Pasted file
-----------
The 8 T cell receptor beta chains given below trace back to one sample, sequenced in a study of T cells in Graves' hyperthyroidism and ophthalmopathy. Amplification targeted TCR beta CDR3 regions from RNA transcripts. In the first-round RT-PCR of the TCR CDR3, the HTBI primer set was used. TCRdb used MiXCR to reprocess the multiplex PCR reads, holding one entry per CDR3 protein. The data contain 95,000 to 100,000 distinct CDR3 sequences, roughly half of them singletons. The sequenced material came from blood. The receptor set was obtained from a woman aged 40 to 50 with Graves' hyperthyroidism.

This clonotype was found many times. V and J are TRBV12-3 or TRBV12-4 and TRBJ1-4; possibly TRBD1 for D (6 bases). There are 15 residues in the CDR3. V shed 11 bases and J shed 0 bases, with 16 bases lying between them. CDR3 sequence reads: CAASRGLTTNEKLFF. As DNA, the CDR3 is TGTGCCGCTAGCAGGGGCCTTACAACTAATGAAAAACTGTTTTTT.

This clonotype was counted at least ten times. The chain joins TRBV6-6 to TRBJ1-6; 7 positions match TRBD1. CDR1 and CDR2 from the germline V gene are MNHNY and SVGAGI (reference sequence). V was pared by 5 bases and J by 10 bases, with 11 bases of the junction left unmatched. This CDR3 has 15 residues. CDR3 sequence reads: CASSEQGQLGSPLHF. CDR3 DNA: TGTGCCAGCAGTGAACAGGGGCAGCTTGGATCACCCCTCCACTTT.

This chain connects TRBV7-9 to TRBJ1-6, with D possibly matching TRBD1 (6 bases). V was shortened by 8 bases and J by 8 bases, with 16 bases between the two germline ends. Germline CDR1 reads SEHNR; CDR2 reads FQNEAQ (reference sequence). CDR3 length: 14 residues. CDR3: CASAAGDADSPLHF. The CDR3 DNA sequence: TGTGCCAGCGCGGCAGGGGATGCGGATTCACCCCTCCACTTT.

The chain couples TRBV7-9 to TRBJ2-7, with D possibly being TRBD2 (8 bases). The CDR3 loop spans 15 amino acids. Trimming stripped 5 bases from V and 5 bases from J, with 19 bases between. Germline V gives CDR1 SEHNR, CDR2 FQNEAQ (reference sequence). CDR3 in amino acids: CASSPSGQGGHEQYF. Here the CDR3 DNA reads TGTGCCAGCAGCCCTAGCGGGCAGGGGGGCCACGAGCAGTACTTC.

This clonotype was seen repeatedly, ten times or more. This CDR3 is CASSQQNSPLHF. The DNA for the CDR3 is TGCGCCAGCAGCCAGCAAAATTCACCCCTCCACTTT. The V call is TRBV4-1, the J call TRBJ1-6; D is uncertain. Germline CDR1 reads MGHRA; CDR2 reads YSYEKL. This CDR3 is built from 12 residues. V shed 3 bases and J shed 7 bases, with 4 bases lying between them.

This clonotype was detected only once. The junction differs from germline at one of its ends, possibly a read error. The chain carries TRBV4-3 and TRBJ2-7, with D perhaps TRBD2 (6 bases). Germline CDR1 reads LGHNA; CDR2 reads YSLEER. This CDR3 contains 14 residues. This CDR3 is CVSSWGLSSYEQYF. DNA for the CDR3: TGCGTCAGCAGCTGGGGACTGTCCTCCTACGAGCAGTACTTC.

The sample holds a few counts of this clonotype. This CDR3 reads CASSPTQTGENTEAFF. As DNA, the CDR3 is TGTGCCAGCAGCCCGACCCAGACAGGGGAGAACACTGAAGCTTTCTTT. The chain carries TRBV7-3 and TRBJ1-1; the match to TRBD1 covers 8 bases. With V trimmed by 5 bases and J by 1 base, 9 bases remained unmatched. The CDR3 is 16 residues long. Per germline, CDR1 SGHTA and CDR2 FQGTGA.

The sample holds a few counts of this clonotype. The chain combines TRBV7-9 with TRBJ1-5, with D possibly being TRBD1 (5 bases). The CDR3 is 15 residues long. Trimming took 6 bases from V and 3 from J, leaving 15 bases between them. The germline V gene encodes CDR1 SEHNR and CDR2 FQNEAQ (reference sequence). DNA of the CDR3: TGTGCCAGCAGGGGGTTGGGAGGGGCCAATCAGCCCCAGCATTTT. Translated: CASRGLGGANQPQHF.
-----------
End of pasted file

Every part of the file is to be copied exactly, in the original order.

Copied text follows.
The 8 T cell receptor beta chains given below trace back to one sample, sequenced in a study of T cells in Graves' hyperthyroidism and ophthalmopathy. Amplification targeted TCR beta CDR3 regions from RNA transcripts. In the first-round RT-PCR of the TCR CDR3, the HTBI primer set was used. TCRdb used MiXCR to reprocess the multiplex PCR reads, holding one entry per CDR3 protein. The data contain 95,000 to 100,000 distinct CDR3 sequences, roughly half of them singletons. The sequenced material came from blood. The receptor set was obtained from a woman aged 40 to 50 with Graves' hyperthyroidism.

This clonotype was found many times. V and J are TRBV12-3 or TRBV12-4 and TRBJ1-4; possibly TRBD1 for D (6 bases). There are 15 residues in the CDR3. V shed 11 bases and J shed 0 bases, with 16 bases lying between them. CDR3 sequence reads: CAASRGLTTNEKLFF. As DNA, the CDR3 is TGTGCCGCTAGCAGGGGCCTTACAACTAATGAAAAACTGTTTTTT.

This clonotype was counted at least ten times. The chain joins TRBV6-6 to TRBJ1-6; 7 positions match TRBD1. CDR1 and CDR2 from the germline V gene are MNHNY and SVGAGI (reference sequence). V was pared by 5 bases and J by 10 bases, with 11 bases of the junction left unmatched. This CDR3 has 15 residues. CDR3 sequence reads: CASSEQGQLGSPLHF. CDR3 DNA: TGTGCCAGCAGTGAACAGGGGCAGCTTGGATCACCCCTCCACTTT.

This chain connects TRBV7-9 to TRBJ1-6, with D possibly matching TRBD1 (6 bases). V was shortened by 8 bases and J by 8 bases, with 16 bases between the two germline ends. Germline CDR1 reads SEHNR; CDR2 reads FQNEAQ (reference sequence). CDR3 length: 14 residues. CDR3: CASAAGDADSPLHF. The CDR3 DNA sequence: TGTGCCAGCGCGGCAGGGGATGCGGATTCACCCCTCCACTTT.

The chain couples TRBV7-9 to TRBJ2-7, with D possibly being TRBD2 (8 bases). The CDR3 loop spans 15 amino acids. Trimming stripped 5 bases from V and 5 bases from J, with 19 bases between. Germline V gives CDR1 SEHNR, CDR2 FQNEAQ (reference sequence). CDR3 in amino acids: CASSPSGQGGHEQYF. Here the CDR3 DNA reads TGTGCCAGCAGCCCTAGCGGGCAGGGGGGCCACGAGCAGTACTTC.

This clonotype was seen repeatedly, ten times or more. This CDR3 is CASSQQNSPLHF. The DNA for the CDR3 is TGCGCCAGCAGCCAGCAAAATTCACCCCTCCACTTT. The V call is TRBV4-1, the J call TRBJ1-6; D is uncertain. Germline CDR1 reads MGHRA; CDR2 reads YSYEKL. This CDR3 is built from 12 residues. V shed 3 bases and J shed 7 bases, with 4 bases lying between them.

This clonotype was detected only once. The junction differs from germline at one of its ends, possibly a read error. The chain carries TRBV4-3 and TRBJ2-7, with D perhaps TRBD2 (6 bases). Germline CDR1 reads LGHNA; CDR2 reads YSLEER. This CDR3 contains 14 residues. This CDR3 is CVSSWGLSSYEQYF. DNA for the CDR3: TGCGTCAGCAGCTGGGGACTGTCCTCCTACGAGCAGTACTTC.

The sample holds a few counts of this clonotype. This CDR3 reads CASSPTQTGENTEAFF. As DNA, the CDR3 is TGTGCCAGCAGCCCGACCCAGACAGGGGAGAACACTGAAGCTTTCTTT. The chain carries TRBV7-3 and TRBJ1-1; the match to TRBD1 covers 8 bases. With V trimmed by 5 bases and J by 1 base, 9 bases remained unmatched. The CDR3 is 16 residues long. Per germline, CDR1 SGHTA and CDR2 FQGTGA.

The sample holds a few counts of this clonotype. The chain combines TRBV7-9 with TRBJ1-5, with D possibly being TRBD1 (5 bases). The CDR3 is 15 residues long. Trimming took 6 bases from V and 3 from J, leaving 15 bases between them. The germline V gene encodes CDR1 SEHNR and CDR2 FQNEAQ (reference sequence). DNA of the CDR3: TGTGCCAGCAGGGGGTTGGGAGGGGCCAATCAGCCCCAGCATTTT. Translated: CASRGLGGANQPQHF.